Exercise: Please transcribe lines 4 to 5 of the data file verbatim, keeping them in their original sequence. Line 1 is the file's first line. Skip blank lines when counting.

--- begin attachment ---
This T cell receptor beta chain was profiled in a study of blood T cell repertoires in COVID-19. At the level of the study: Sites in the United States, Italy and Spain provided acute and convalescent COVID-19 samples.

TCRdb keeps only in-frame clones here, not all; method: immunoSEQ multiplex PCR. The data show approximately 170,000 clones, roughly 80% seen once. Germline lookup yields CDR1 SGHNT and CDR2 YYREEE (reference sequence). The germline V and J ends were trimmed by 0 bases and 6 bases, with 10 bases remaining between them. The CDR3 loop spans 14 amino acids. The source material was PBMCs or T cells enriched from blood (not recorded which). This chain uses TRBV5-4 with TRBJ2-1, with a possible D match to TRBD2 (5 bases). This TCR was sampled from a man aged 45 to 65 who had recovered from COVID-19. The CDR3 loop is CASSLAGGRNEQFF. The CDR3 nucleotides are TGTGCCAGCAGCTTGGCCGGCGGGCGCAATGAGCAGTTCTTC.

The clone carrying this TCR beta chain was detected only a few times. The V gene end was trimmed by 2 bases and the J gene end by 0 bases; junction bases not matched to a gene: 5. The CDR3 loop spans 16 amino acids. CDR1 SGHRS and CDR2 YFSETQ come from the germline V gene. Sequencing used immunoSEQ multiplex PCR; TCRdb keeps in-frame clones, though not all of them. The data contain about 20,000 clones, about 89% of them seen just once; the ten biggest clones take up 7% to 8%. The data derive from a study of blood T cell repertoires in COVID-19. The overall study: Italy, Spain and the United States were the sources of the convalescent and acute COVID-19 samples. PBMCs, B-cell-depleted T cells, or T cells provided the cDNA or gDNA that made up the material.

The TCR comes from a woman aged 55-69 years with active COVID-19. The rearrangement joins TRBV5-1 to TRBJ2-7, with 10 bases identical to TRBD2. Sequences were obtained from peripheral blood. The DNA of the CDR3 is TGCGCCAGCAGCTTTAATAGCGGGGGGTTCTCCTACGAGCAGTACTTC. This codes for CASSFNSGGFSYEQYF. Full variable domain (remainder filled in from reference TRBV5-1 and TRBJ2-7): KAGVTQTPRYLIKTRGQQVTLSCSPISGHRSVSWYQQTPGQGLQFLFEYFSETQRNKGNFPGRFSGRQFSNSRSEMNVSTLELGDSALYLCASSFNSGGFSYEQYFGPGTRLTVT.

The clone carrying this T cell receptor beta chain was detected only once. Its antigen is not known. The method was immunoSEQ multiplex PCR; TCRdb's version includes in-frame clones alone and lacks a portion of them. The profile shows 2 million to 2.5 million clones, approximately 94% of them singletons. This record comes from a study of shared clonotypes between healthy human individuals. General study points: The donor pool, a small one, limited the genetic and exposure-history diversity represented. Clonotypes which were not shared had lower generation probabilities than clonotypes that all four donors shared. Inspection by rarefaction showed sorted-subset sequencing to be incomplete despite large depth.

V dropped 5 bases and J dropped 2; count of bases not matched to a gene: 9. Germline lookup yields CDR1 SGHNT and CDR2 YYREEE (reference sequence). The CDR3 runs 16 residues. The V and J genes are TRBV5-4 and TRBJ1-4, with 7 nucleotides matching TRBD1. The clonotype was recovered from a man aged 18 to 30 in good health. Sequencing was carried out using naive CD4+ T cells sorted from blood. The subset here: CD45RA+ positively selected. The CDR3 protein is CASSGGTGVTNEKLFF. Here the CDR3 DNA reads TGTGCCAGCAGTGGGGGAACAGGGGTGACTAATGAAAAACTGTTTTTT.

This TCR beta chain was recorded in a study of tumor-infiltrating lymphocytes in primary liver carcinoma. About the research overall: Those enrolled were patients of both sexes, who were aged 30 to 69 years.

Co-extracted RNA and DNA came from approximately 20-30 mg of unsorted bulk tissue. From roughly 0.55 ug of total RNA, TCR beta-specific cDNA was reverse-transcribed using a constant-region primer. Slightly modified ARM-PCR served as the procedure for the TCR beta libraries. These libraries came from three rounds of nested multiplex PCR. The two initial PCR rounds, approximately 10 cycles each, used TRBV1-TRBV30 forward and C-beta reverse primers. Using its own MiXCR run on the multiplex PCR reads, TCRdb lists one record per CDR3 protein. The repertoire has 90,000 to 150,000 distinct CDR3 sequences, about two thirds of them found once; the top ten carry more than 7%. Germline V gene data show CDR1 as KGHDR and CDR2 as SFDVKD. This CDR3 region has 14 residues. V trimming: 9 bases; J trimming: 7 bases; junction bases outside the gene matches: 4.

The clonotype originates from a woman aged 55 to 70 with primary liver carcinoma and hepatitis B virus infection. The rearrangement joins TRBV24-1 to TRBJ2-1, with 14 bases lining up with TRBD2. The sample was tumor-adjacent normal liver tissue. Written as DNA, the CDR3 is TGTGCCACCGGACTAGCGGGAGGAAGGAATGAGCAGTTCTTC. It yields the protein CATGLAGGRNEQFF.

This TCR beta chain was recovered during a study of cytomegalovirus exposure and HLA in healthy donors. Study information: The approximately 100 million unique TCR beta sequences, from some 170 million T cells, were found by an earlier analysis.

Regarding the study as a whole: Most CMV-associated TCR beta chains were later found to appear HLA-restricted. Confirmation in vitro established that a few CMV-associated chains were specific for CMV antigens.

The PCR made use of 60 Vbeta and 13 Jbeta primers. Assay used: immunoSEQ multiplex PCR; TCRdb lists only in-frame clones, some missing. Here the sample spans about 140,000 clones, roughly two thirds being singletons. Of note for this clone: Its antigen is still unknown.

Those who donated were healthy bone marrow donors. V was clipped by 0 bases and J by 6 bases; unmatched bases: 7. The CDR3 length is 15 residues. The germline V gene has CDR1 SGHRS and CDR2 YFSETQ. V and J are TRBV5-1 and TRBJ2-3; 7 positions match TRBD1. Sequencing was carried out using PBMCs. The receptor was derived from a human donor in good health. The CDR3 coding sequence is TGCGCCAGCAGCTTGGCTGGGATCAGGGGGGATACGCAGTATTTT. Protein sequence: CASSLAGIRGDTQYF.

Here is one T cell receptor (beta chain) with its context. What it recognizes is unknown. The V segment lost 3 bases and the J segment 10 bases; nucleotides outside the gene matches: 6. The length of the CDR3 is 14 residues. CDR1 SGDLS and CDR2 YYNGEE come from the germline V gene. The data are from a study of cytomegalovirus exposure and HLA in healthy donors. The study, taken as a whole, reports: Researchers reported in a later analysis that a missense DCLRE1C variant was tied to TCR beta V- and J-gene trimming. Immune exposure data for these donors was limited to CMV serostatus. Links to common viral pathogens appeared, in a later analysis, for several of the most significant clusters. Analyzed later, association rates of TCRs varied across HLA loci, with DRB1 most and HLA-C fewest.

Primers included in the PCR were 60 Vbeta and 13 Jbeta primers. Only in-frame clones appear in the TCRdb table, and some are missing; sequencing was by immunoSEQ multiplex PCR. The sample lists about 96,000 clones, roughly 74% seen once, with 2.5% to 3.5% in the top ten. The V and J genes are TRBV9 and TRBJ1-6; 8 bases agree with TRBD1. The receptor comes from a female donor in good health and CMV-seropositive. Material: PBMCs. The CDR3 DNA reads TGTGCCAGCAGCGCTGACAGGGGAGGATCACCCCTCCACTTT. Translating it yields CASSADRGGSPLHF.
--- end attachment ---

The TCR comes from a woman aged 55-69 years with active COVID-19. The rearrangement joins TRBV5-1 to TRBJ2-7, with 10 bases identical to TRBD2. Sequences were obtained from peripheral blood. The DNA of the CDR3 is TGCGCCAGCAGCTTTAATAGCGGGGGGTTCTCCTACGAGCAGTACTTC. This codes for CASSFNSGGFSYEQYF. Full variable domain (remainder filled in from reference TRBV5-1 and TRBJ2-7): KAGVTQTPRYLIKTRGQQVTLSCSPISGHRSVSWYQQTPGQGLQFLFEYFSETQRNKGNFPGRFSGRQFSNSRSEMNVSTLELGDSALYLCASSFNSGGFSYEQYFGPGTRLTVT.

The clone carrying this T cell receptor beta chain was detected only once. Its antigen is not known. The method was immunoSEQ multiplex PCR; TCRdb's version includes in-frame clones alone and lacks a portion of them. The profile shows 2 million to 2.5 million clones, approximately 94% of them singletons. This record comes from a study of shared clonotypes between healthy human individuals. General study points: The donor pool, a small one, limited the genetic and exposure-history diversity represented. Clonotypes which were not shared had lower generation probabilities than clonotypes that all four donors shared. Inspection by rarefaction showed sorted-subset sequencing to be incomplete despite large depth.